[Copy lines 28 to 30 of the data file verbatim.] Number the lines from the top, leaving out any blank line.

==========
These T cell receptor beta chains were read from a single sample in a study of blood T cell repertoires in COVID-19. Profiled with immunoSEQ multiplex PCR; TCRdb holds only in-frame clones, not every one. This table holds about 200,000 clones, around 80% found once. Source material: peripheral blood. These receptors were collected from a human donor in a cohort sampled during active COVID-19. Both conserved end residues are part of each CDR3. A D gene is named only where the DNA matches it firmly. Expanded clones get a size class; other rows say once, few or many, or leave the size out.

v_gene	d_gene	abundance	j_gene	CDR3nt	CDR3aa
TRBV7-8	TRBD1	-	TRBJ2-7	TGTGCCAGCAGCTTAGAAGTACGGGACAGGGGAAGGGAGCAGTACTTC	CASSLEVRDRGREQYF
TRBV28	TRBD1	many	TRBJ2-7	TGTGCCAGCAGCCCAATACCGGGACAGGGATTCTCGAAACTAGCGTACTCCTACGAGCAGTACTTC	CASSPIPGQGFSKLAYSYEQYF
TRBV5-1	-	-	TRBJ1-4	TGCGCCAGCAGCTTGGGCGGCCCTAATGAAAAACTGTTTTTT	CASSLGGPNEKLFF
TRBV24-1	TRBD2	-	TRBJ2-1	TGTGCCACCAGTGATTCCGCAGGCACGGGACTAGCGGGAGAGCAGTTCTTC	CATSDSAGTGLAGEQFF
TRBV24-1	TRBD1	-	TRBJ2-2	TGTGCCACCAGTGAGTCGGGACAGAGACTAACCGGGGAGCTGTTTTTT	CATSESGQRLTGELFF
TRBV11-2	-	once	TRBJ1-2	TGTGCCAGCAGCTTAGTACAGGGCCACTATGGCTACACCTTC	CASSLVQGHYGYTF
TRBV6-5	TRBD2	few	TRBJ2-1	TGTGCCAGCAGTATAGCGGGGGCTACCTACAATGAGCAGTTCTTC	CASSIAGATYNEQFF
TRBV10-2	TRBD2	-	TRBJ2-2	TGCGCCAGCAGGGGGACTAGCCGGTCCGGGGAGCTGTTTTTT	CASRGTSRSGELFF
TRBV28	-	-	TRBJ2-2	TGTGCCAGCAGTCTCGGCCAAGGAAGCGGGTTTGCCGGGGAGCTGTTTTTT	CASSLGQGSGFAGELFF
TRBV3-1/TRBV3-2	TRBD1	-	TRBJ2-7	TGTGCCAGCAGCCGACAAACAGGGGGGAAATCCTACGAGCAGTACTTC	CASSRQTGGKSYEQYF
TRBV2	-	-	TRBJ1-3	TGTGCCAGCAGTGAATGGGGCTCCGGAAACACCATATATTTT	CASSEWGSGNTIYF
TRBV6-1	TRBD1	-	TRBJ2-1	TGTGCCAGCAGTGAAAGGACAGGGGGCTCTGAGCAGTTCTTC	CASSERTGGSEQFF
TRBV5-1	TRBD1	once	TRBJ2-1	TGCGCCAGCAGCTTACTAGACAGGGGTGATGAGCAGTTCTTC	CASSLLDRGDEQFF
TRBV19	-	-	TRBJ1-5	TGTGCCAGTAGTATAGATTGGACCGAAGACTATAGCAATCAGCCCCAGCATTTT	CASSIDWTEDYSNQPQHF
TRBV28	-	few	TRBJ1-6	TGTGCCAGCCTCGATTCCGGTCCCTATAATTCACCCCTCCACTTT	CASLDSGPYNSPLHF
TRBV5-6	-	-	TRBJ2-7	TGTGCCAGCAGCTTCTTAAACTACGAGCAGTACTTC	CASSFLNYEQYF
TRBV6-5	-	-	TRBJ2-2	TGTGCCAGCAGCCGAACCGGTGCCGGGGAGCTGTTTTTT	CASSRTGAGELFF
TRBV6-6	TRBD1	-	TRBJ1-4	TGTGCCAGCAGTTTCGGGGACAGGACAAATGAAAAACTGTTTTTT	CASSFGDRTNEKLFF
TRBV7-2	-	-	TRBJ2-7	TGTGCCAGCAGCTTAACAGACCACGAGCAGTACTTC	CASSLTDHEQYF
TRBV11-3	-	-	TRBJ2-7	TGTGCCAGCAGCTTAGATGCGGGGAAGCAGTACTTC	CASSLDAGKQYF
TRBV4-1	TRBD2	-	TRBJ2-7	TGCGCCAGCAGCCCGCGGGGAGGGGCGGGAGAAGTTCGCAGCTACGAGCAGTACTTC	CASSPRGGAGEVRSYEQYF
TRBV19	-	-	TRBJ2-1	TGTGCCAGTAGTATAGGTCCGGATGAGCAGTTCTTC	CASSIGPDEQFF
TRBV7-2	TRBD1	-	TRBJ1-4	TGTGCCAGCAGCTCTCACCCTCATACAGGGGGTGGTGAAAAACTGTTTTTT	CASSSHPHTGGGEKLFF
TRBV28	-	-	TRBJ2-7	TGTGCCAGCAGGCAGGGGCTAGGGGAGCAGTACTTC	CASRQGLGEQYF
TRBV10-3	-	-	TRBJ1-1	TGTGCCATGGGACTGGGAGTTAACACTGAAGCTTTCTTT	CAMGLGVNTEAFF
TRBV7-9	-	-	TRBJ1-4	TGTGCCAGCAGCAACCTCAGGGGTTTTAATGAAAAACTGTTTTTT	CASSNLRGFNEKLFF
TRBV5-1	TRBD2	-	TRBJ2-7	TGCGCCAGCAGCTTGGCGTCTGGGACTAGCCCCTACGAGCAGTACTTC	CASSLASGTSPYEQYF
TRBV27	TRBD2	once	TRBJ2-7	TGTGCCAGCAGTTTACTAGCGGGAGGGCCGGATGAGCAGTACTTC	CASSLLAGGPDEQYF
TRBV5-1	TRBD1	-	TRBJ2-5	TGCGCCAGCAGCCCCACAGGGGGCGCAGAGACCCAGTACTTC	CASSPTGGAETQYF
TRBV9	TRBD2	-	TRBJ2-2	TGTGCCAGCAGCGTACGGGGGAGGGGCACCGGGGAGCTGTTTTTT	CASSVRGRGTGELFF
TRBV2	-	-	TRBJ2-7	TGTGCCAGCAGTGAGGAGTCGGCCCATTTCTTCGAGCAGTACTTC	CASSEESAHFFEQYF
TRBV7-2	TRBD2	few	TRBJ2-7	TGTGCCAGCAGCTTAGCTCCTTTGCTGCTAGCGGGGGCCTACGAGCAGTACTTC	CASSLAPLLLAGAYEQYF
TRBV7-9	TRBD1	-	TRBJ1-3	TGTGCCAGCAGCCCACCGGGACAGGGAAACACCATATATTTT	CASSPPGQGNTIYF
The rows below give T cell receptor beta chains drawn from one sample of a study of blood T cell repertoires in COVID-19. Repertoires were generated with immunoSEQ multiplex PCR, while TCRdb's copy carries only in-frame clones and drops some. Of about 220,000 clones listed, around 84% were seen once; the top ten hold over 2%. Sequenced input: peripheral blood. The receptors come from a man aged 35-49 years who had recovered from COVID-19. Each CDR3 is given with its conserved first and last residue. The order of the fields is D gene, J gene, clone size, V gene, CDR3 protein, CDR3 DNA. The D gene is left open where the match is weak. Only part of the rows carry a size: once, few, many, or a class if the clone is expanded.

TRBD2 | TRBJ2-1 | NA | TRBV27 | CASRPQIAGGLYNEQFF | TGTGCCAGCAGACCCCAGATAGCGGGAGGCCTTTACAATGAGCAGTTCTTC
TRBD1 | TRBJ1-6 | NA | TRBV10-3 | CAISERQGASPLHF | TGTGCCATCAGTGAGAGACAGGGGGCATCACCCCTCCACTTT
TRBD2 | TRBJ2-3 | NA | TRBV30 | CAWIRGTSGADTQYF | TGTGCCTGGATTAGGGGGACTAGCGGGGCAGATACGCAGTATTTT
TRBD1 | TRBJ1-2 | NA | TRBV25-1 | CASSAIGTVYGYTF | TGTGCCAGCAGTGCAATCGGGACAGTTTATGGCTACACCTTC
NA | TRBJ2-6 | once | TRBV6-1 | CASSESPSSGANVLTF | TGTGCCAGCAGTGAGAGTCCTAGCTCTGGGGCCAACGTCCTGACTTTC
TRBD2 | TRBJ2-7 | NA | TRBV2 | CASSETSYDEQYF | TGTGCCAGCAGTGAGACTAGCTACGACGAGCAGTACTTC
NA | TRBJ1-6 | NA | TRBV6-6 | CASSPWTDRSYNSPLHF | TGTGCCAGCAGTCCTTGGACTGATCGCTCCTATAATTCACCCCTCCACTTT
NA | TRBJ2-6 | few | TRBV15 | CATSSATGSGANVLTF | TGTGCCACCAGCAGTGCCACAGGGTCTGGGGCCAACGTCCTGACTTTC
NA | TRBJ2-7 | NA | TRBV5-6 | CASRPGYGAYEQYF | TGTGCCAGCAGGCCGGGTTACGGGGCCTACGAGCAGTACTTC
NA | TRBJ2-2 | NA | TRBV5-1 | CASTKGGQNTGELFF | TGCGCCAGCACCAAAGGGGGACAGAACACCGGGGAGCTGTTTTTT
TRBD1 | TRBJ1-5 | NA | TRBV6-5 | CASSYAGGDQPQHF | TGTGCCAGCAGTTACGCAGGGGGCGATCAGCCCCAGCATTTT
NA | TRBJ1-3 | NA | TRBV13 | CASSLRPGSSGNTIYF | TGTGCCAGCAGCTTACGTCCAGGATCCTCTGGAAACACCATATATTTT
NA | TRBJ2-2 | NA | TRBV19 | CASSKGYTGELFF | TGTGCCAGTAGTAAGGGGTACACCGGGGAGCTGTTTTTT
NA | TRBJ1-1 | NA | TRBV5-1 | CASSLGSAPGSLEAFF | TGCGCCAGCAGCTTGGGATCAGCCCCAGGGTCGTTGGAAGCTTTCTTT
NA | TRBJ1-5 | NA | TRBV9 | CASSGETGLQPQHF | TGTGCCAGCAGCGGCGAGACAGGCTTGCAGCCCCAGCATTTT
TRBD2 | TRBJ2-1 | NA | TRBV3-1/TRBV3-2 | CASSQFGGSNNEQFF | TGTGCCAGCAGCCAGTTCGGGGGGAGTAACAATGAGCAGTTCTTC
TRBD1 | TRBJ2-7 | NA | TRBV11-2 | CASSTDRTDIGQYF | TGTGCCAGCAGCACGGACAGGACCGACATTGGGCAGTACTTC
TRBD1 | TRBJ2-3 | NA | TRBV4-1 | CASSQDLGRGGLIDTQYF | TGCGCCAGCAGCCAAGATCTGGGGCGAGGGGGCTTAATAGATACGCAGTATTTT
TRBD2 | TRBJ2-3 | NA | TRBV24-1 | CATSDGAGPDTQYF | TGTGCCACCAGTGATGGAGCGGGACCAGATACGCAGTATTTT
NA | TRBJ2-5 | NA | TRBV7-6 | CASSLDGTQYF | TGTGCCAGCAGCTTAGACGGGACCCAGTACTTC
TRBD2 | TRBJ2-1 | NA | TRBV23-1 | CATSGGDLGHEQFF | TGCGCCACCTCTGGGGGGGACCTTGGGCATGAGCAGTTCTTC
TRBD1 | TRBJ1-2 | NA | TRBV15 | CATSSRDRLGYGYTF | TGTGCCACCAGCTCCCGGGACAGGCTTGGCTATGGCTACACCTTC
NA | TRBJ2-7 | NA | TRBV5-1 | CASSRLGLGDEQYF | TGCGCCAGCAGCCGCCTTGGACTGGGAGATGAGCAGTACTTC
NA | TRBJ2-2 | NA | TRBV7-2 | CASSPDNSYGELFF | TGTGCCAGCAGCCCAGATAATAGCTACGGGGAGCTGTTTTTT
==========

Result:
TRBV7-9	-	-	TRBJ1-4	TGTGCCAGCAGCAACCTCAGGGGTTTTAATGAAAAACTGTTTTTT	CASSNLRGFNEKLFF
TRBV5-1	TRBD2	-	TRBJ2-7	TGCGCCAGCAGCTTGGCGTCTGGGACTAGCCCCTACGAGCAGTACTTC	CASSLASGTSPYEQYF
TRBV27	TRBD2	once	TRBJ2-7	TGTGCCAGCAGTTTACTAGCGGGAGGGCCGGATGAGCAGTACTTC	CASSLLAGGPDEQYF